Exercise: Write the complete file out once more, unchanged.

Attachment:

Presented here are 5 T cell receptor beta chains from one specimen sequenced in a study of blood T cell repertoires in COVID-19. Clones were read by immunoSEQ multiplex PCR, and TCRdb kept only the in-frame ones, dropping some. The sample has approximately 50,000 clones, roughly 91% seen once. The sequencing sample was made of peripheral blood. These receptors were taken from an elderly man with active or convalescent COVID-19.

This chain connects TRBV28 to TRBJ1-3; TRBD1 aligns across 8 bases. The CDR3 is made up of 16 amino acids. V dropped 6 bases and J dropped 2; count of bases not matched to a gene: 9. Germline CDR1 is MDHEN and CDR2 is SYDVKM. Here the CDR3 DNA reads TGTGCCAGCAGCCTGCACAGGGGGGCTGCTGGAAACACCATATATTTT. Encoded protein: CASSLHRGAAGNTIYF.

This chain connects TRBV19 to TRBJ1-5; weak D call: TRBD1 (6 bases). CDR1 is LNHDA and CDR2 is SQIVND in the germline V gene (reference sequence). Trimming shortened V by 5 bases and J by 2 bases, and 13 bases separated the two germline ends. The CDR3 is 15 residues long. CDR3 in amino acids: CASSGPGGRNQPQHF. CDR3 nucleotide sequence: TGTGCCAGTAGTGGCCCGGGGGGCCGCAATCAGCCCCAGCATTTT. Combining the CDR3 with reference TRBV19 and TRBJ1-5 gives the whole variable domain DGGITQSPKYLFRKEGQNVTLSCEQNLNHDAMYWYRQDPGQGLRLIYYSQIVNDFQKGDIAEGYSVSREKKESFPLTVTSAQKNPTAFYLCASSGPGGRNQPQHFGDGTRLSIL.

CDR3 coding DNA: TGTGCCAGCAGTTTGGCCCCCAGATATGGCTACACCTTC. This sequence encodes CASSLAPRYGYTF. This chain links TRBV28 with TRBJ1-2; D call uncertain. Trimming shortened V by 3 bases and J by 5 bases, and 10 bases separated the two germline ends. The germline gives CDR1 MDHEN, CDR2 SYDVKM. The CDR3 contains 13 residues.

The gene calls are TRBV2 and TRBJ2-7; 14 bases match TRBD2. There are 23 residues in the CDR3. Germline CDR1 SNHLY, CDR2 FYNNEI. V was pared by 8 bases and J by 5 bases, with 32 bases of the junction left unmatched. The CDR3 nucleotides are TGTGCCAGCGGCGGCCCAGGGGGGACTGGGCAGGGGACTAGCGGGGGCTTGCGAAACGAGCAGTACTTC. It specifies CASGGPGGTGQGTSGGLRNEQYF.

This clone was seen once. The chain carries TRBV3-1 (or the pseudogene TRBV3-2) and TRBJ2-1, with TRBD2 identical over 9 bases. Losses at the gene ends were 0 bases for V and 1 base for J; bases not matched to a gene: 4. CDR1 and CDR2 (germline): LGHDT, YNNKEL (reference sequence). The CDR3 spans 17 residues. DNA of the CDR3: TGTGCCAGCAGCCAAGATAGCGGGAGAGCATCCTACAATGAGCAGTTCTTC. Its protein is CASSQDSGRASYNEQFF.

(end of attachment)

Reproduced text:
Presented here are 5 T cell receptor beta chains from one specimen sequenced in a study of blood T cell repertoires in COVID-19. Clones were read by immunoSEQ multiplex PCR, and TCRdb kept only the in-frame ones, dropping some. The sample has approximately 50,000 clones, roughly 91% seen once. The sequencing sample was made of peripheral blood. These receptors were taken from an elderly man with active or convalescent COVID-19.

This chain connects TRBV28 to TRBJ1-3; TRBD1 aligns across 8 bases. The CDR3 is made up of 16 amino acids. V dropped 6 bases and J dropped 2; count of bases not matched to a gene: 9. Germline CDR1 is MDHEN and CDR2 is SYDVKM. Here the CDR3 DNA reads TGTGCCAGCAGCCTGCACAGGGGGGCTGCTGGAAACACCATATATTTT. Encoded protein: CASSLHRGAAGNTIYF.

This chain connects TRBV19 to TRBJ1-5; weak D call: TRBD1 (6 bases). CDR1 is LNHDA and CDR2 is SQIVND in the germline V gene (reference sequence). Trimming shortened V by 5 bases and J by 2 bases, and 13 bases separated the two germline ends. The CDR3 is 15 residues long. CDR3 in amino acids: CASSGPGGRNQPQHF. CDR3 nucleotide sequence: TGTGCCAGTAGTGGCCCGGGGGGCCGCAATCAGCCCCAGCATTTT. Combining the CDR3 with reference TRBV19 and TRBJ1-5 gives the whole variable domain DGGITQSPKYLFRKEGQNVTLSCEQNLNHDAMYWYRQDPGQGLRLIYYSQIVNDFQKGDIAEGYSVSREKKESFPLTVTSAQKNPTAFYLCASSGPGGRNQPQHFGDGTRLSIL.

CDR3 coding DNA: TGTGCCAGCAGTTTGGCCCCCAGATATGGCTACACCTTC. This sequence encodes CASSLAPRYGYTF. This chain links TRBV28 with TRBJ1-2; D call uncertain. Trimming shortened V by 3 bases and J by 5 bases, and 10 bases separated the two germline ends. The germline gives CDR1 MDHEN, CDR2 SYDVKM. The CDR3 contains 13 residues.

The gene calls are TRBV2 and TRBJ2-7; 14 bases match TRBD2. There are 23 residues in the CDR3. Germline CDR1 SNHLY, CDR2 FYNNEI. V was pared by 8 bases and J by 5 bases, with 32 bases of the junction left unmatched. The CDR3 nucleotides are TGTGCCAGCGGCGGCCCAGGGGGGACTGGGCAGGGGACTAGCGGGGGCTTGCGAAACGAGCAGTACTTC. It specifies CASGGPGGTGQGTSGGLRNEQYF.

This clone was seen once. The chain carries TRBV3-1 (or the pseudogene TRBV3-2) and TRBJ2-1, with TRBD2 identical over 9 bases. Losses at the gene ends were 0 bases for V and 1 base for J; bases not matched to a gene: 4. CDR1 and CDR2 (germline): LGHDT, YNNKEL (reference sequence). The CDR3 spans 17 residues. DNA of the CDR3: TGTGCCAGCAGCCAAGATAGCGGGAGAGCATCCTACAATGAGCAGTTCTTC. Its protein is CASSQDSGRASYNEQFF.